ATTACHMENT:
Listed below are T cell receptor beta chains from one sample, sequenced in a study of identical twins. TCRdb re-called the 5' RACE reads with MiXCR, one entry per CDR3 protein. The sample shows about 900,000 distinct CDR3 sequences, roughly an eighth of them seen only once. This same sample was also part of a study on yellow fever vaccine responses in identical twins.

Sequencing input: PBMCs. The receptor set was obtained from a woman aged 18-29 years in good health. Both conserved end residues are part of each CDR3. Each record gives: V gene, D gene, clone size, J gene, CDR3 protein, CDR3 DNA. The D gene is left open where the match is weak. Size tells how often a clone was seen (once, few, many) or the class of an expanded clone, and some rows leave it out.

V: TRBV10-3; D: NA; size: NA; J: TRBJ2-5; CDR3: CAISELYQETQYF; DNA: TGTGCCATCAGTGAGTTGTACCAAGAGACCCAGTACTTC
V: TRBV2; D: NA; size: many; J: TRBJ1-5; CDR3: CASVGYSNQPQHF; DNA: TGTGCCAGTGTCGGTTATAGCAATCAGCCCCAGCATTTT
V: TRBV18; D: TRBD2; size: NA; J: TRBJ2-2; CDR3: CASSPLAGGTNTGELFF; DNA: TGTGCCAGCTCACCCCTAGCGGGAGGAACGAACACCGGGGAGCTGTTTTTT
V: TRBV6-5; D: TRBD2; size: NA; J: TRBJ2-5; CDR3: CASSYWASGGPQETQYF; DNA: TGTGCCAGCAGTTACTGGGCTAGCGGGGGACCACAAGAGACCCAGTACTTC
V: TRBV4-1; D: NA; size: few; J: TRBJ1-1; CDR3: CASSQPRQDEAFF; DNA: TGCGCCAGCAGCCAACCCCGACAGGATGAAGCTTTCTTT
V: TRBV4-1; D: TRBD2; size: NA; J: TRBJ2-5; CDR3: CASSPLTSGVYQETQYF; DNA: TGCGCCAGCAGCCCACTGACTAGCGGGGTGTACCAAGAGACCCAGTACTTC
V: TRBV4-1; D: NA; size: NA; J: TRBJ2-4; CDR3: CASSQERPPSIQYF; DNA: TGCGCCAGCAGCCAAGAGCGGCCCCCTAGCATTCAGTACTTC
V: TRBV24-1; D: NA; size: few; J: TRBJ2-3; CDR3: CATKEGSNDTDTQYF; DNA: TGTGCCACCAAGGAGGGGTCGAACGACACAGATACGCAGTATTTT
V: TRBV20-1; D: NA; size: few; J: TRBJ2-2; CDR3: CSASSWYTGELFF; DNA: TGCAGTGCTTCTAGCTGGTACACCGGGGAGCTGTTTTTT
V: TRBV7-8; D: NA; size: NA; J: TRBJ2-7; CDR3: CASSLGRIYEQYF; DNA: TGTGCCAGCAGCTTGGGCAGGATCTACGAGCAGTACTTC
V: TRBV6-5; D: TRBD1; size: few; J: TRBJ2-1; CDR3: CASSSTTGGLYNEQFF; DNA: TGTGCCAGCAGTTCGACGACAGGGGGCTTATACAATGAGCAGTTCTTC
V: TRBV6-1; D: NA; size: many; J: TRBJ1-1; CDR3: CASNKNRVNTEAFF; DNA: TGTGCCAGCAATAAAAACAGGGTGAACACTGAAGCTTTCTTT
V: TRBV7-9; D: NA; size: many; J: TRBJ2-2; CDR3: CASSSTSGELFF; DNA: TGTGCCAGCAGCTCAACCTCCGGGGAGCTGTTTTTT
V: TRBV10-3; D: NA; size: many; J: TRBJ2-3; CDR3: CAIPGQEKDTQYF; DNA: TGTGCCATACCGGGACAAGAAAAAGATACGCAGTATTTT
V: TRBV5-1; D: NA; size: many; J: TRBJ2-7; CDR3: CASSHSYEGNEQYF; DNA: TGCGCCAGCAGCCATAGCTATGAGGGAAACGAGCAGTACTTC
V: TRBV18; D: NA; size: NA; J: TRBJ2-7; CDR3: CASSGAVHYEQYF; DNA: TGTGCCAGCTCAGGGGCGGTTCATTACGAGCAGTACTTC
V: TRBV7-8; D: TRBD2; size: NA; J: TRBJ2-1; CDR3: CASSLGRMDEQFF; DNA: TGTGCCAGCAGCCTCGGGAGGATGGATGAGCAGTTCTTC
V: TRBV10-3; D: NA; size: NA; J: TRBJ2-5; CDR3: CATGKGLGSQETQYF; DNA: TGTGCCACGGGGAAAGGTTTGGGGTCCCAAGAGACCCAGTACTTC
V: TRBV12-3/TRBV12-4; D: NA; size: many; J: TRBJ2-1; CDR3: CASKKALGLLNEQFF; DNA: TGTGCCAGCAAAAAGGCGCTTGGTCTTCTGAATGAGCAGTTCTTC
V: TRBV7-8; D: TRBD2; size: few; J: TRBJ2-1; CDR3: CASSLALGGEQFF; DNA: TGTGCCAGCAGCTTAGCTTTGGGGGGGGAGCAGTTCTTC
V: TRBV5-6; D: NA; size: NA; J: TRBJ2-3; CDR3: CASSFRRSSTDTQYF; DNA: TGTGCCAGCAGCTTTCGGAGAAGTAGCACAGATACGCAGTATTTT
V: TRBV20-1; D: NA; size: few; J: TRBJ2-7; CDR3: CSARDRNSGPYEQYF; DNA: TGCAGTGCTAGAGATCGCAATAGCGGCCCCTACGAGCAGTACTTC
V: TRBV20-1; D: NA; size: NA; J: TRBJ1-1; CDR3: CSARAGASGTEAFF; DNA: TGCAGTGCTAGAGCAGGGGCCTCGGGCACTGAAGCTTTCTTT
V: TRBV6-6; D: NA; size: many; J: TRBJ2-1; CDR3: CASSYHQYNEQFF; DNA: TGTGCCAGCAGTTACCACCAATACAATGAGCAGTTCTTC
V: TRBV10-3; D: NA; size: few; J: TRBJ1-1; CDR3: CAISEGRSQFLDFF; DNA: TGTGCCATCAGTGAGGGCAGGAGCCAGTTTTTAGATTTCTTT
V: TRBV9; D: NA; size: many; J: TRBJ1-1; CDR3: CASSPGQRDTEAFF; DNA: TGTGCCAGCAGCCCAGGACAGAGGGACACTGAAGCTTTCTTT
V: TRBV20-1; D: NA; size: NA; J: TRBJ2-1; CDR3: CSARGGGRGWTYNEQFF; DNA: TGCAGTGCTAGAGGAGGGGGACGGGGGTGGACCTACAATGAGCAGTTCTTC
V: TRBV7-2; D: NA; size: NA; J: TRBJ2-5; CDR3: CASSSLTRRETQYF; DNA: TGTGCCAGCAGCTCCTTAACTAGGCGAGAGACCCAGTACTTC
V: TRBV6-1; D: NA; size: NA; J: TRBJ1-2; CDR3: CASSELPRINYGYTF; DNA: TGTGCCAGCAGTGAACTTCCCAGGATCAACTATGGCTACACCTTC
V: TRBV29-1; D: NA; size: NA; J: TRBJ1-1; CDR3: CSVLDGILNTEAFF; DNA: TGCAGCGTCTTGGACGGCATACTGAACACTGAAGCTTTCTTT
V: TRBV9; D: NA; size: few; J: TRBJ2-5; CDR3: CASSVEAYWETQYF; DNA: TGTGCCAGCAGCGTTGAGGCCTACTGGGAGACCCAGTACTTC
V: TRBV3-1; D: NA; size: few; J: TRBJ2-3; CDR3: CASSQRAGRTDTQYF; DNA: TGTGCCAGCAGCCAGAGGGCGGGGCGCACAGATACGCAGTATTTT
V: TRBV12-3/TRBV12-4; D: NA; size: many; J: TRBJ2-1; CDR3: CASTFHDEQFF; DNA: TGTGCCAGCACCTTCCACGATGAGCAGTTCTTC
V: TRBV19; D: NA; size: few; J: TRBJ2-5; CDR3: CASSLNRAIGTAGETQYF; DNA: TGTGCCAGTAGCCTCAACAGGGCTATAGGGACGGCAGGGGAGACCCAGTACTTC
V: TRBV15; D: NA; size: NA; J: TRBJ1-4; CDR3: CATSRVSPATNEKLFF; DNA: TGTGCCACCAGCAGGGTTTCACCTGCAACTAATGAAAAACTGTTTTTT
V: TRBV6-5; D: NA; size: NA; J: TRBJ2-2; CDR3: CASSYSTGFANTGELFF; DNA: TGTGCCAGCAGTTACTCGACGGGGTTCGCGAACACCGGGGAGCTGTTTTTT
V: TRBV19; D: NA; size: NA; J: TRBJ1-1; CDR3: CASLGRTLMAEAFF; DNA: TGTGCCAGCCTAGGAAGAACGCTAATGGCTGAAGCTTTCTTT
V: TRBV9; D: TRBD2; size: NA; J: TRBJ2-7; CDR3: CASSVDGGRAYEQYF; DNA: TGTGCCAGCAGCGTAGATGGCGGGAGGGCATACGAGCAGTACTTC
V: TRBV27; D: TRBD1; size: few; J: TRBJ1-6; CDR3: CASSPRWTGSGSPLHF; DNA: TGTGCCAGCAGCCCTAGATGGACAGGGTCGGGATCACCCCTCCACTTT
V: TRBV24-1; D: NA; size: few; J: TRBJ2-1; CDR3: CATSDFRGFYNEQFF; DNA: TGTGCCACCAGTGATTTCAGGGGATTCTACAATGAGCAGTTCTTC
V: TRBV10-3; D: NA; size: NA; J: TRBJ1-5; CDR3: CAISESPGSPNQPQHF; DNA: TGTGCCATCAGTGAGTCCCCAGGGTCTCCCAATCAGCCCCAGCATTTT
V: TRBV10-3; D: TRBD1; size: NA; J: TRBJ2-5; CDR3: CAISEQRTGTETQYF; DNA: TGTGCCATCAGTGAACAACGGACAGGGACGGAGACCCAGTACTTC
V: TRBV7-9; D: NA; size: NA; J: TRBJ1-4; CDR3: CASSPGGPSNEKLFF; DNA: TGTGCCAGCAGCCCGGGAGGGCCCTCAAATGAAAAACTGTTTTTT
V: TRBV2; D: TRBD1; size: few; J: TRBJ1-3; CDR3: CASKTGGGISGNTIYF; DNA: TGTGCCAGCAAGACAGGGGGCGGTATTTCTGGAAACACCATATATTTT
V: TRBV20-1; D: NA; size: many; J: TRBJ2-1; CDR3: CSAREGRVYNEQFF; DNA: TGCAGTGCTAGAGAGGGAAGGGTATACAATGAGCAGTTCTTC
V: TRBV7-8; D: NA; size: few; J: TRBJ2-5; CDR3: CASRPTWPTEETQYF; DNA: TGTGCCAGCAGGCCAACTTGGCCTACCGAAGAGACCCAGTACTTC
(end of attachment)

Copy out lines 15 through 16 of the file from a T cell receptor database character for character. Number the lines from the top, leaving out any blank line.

V: TRBV7-9; D: NA; size: many; J: TRBJ2-2; CDR3: CASSSTSGELFF; DNA: TGTGCCAGCAGCTCAACCTCCGGGGAGCTGTTTTTT
V: TRBV10-3; D: NA; size: many; J: TRBJ2-3; CDR3: CAIPGQEKDTQYF; DNA: TGTGCCATACCGGGACAAGAAAAAGATACGCAGTATTTT